The first thing you need to do is infuse your olive oil with the rosemary, sage and garlic flavours, I tend to do this well in advance so that you really get the flavour of the herbs coming through in the oil, ideally 2 weeks to 3 weeks minimum.

Bruise the herbs so as to help release their essential oils and drop them into your bottle of olive oil along with the garlic which should be roughly crushed.

I tend to remove approximately half of the oil from the bottle before doing this both to allow for displacement and also so as to have oil to hand to help dislodge any stray herbs that get stuck to the neck of the bottle.

Refill to the top with oil and place in a cool dark place for as long as possible.

Wrap each chipolata in a rasher of bacon, you might want to flatten the bacon out with the flat of a knife

when each pig is safely in it’s blanket I like to secure them, you can use a couple of cocktail sticks but  I like to be a bit fancy and use a woddy stalk from some rosemary sharpened into a skewer.

Lay your pigs in blankets into an oven proof dish and drizzle with the infused oil, if you have any sage leave left over I like to scatter these over before popping the dish into a preheated oven at 185 c for about 35 minutes.





Winter Vegetable and Bacon soup

16 11 2010

With the weather getting colder and the nights drawing in sometimes I just want to eat something warm and filling.

This winter vegetable and bacon soup ticks both of these boxes and like all soups is cheap and easy to make.

If you make more than you need immediately you can portion it into ziplock bags and it will happily keep in the freezer until you need it.

You will need:

1 large potato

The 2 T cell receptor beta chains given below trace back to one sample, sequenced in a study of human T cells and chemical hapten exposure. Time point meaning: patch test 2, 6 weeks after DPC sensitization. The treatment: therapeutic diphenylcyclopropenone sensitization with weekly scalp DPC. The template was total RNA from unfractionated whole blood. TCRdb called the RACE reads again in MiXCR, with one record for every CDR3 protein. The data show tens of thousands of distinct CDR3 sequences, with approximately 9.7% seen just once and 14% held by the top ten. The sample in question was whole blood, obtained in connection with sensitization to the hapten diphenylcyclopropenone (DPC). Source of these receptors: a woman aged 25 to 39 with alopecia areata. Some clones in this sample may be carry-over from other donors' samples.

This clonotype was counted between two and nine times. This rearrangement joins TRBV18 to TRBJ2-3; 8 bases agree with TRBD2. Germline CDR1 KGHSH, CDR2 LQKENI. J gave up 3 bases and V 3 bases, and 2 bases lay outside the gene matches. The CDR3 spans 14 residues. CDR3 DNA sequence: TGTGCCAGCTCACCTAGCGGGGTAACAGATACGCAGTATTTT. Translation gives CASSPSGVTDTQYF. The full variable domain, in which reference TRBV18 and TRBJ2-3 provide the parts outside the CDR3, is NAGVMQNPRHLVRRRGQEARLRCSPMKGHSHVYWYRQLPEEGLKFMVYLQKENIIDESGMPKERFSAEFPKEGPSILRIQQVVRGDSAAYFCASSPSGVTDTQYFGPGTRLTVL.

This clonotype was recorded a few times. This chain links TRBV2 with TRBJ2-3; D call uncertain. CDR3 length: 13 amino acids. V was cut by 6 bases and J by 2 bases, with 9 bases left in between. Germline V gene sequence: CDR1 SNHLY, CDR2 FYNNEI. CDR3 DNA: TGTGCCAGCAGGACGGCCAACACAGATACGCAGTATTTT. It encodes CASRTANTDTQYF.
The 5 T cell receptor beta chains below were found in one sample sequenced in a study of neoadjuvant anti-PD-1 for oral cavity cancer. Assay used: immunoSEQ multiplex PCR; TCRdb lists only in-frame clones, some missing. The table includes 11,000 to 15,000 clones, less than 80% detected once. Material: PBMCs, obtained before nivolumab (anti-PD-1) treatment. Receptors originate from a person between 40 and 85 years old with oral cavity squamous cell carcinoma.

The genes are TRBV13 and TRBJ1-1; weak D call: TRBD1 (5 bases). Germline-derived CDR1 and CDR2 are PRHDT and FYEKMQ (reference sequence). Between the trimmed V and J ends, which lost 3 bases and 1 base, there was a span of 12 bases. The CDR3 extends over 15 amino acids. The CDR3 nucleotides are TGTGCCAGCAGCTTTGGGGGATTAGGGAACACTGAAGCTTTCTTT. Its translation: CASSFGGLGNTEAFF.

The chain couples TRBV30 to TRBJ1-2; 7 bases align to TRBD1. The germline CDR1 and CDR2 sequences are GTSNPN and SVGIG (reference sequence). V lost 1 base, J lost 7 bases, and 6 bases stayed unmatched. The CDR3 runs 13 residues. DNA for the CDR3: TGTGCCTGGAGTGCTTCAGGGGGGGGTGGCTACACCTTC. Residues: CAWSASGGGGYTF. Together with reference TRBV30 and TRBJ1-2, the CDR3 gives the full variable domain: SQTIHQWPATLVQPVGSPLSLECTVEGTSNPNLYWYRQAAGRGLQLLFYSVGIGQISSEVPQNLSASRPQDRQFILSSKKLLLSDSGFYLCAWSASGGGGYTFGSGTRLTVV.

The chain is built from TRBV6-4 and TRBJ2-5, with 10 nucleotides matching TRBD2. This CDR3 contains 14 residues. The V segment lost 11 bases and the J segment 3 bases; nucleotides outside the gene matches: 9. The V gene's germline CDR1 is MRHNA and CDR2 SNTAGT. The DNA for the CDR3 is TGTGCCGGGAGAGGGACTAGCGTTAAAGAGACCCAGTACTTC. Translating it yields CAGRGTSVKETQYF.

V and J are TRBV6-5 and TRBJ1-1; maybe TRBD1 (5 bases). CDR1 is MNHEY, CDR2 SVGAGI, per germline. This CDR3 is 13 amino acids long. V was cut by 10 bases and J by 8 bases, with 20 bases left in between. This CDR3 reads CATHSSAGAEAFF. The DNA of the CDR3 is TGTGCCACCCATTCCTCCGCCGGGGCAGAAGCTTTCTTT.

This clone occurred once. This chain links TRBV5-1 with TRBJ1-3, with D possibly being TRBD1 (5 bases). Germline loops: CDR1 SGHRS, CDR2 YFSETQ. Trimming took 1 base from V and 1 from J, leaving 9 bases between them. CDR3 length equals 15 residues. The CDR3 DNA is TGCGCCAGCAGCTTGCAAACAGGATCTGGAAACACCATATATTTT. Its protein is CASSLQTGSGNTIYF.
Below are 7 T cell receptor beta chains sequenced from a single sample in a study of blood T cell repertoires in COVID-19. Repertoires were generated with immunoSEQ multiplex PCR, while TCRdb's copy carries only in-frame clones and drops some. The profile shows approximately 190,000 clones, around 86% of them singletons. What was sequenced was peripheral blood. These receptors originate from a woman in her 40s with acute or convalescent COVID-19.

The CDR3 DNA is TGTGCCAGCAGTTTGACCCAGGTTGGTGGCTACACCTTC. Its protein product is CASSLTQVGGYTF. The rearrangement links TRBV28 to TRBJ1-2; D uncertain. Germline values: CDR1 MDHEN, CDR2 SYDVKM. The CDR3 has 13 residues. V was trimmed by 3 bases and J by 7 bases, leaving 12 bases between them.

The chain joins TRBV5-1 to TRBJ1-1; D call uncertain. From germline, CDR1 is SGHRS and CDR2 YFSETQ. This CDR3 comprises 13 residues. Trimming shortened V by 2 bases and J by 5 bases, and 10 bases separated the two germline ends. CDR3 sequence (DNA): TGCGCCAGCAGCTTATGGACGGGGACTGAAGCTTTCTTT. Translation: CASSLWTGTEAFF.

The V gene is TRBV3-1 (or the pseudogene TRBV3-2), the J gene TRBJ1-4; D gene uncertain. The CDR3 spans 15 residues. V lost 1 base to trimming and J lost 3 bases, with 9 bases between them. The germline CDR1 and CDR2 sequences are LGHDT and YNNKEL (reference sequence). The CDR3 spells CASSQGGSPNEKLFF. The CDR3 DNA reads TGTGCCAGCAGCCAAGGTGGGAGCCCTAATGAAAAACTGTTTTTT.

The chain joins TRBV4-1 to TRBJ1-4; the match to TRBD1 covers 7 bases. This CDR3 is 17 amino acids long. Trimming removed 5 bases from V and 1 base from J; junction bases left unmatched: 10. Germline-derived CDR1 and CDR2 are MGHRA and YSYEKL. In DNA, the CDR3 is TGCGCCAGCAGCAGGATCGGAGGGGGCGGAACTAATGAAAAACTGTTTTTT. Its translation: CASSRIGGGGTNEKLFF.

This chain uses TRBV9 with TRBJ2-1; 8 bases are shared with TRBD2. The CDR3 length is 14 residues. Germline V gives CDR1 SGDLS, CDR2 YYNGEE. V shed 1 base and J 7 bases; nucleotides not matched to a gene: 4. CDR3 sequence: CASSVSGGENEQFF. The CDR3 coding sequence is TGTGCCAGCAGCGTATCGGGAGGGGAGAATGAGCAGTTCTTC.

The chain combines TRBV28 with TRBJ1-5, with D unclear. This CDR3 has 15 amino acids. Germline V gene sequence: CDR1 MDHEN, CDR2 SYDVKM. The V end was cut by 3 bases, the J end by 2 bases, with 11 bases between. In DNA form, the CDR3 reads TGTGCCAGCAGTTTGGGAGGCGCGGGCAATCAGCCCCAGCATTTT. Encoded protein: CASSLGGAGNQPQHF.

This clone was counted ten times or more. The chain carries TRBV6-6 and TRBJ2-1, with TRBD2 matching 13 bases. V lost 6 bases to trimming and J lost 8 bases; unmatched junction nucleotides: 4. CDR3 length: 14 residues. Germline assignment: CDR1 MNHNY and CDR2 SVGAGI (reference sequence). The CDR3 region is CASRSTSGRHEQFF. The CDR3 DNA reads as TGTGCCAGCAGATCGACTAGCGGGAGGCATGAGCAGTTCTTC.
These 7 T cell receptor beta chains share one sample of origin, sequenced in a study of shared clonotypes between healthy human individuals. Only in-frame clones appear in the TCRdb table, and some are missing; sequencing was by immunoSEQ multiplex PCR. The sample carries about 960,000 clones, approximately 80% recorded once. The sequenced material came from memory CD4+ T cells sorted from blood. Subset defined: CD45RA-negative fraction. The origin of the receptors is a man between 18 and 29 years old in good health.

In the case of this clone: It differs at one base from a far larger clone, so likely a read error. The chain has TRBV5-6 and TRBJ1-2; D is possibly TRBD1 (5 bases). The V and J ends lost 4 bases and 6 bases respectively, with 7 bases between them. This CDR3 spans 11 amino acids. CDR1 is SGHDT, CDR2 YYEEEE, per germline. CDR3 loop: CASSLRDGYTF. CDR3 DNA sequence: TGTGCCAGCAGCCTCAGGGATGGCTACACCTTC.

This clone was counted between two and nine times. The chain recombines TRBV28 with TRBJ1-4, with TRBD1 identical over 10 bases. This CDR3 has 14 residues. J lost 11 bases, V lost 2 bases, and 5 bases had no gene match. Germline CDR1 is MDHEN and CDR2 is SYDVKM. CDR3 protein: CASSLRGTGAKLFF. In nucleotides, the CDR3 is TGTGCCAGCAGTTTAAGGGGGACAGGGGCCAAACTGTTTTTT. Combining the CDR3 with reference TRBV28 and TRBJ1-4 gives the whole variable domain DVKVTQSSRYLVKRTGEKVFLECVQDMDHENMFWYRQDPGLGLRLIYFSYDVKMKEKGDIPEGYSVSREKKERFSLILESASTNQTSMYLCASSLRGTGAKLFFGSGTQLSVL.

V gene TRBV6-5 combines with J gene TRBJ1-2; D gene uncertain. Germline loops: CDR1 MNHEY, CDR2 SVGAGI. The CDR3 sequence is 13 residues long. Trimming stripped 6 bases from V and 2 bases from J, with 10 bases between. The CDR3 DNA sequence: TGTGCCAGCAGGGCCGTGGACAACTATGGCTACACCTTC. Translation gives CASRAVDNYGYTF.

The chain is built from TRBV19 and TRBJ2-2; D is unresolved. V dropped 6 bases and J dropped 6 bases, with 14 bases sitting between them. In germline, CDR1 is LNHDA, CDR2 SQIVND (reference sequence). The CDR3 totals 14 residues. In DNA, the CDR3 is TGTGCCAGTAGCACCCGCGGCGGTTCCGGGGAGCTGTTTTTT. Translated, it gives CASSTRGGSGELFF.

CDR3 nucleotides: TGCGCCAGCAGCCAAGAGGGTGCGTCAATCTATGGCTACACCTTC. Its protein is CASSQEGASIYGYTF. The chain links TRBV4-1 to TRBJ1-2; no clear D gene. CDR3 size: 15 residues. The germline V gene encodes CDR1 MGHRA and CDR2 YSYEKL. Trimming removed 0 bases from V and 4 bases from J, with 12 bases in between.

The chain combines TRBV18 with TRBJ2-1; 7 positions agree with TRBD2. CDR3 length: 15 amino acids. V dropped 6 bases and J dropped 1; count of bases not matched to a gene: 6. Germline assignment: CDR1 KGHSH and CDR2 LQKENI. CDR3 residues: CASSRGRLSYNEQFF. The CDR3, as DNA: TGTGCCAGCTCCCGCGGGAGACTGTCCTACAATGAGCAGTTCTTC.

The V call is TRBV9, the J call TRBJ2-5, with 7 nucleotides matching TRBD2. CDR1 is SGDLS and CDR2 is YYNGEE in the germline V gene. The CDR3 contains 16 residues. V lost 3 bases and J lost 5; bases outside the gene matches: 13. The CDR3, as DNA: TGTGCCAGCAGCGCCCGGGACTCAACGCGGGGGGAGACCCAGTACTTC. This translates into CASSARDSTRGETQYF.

250g swede/turnip

1/2 tbsp thyme

bunch of parsley

4 carrots

4 parsnips

2 sticks of celery

2 leeks

2/3 bay leaves

1 large onion

2 cloves of garlic

200g pancetta

1/2 litre chicken or vegetable stock

salt and pepper to season

olive oil or butter

Chop the onions, garlic and celery and sweat with a little olive oil or butter for approximately 15 minutes until they have softened.

At this point add in the remainder of the vegetables having first peeled, cleaned and chopped them into manageable pieces, continue to cook for another 7-10 minutes

Now add in the chicken or vegetable stock along with the thyme, a good pinch of salt and pepper and the parsley which needs to just be roughly chopped and the bay leaves.

Turn down the heat and simmer for about 25-30 minutes.

Remove the bay leaves and pour everything else into a food processor and blend until you have a nice smooth puree.

Pour the puree back into the pan and thin with a little more stock if it seems too thick, add more seasoning to taste and warm through.

Fry your pancetta until crisp and drain of any excess oil, add to the soup and serve immediately in warm bowls.

If you wish to make a vegetarian version omit the bacon and ensure that you use vegetable stock.